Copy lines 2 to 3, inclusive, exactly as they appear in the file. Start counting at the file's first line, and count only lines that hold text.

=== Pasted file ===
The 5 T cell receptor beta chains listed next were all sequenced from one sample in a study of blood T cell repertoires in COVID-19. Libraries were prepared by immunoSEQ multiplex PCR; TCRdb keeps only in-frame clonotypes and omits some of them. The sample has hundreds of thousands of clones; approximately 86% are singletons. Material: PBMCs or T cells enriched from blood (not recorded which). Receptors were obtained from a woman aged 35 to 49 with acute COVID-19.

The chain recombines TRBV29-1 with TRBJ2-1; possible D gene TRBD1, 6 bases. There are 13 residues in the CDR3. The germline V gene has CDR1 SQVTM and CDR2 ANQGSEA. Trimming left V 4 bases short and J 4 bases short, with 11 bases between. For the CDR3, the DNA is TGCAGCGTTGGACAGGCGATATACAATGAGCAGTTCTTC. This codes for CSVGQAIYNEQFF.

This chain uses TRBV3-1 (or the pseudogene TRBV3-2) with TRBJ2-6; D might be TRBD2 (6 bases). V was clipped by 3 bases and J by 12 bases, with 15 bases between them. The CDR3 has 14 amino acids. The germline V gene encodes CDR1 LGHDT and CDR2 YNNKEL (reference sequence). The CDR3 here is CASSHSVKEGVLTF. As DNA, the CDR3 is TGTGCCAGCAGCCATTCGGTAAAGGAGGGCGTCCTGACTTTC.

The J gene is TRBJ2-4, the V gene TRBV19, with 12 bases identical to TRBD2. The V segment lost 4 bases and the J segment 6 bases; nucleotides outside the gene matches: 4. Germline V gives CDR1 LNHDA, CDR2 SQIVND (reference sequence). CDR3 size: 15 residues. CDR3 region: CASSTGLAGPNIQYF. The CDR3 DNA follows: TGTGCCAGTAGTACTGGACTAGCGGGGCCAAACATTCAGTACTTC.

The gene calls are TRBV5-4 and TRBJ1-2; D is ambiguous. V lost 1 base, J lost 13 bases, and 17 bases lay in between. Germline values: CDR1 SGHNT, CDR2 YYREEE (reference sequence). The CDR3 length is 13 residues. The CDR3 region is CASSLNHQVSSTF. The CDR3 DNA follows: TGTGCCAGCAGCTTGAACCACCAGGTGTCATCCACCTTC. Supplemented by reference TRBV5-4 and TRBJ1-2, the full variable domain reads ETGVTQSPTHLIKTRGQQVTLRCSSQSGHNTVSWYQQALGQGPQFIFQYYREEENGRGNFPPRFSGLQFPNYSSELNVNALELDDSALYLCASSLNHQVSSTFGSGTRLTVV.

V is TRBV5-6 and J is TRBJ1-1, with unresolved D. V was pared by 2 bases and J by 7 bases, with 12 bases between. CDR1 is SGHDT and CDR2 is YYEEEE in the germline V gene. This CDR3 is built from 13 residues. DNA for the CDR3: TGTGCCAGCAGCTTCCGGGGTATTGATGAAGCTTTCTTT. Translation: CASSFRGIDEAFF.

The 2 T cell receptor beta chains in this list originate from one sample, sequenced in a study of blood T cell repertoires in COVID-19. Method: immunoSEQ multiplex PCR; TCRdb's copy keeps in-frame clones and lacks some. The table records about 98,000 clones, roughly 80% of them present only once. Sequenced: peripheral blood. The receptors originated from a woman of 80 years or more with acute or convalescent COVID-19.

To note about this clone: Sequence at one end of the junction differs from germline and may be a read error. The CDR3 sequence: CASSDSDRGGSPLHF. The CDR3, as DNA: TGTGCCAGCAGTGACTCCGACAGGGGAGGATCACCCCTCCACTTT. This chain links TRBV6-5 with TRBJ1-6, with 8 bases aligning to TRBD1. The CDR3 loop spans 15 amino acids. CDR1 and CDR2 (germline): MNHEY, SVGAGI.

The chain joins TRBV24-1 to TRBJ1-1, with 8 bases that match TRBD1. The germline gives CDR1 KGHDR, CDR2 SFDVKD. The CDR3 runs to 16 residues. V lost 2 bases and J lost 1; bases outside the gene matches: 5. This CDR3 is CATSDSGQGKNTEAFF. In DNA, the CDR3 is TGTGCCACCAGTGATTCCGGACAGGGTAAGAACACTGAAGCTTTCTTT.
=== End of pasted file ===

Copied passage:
The chain recombines TRBV29-1 with TRBJ2-1; possible D gene TRBD1, 6 bases. There are 13 residues in the CDR3. The germline V gene has CDR1 SQVTM and CDR2 ANQGSEA. Trimming left V 4 bases short and J 4 bases short, with 11 bases between. For the CDR3, the DNA is TGCAGCGTTGGACAGGCGATATACAATGAGCAGTTCTTC. This codes for CSVGQAIYNEQFF.

This chain uses TRBV3-1 (or the pseudogene TRBV3-2) with TRBJ2-6; D might be TRBD2 (6 bases). V was clipped by 3 bases and J by 12 bases, with 15 bases between them. The CDR3 has 14 amino acids. The germline V gene encodes CDR1 LGHDT and CDR2 YNNKEL (reference sequence). The CDR3 here is CASSHSVKEGVLTF. As DNA, the CDR3 is TGTGCCAGCAGCCATTCGGTAAAGGAGGGCGTCCTGACTTTC.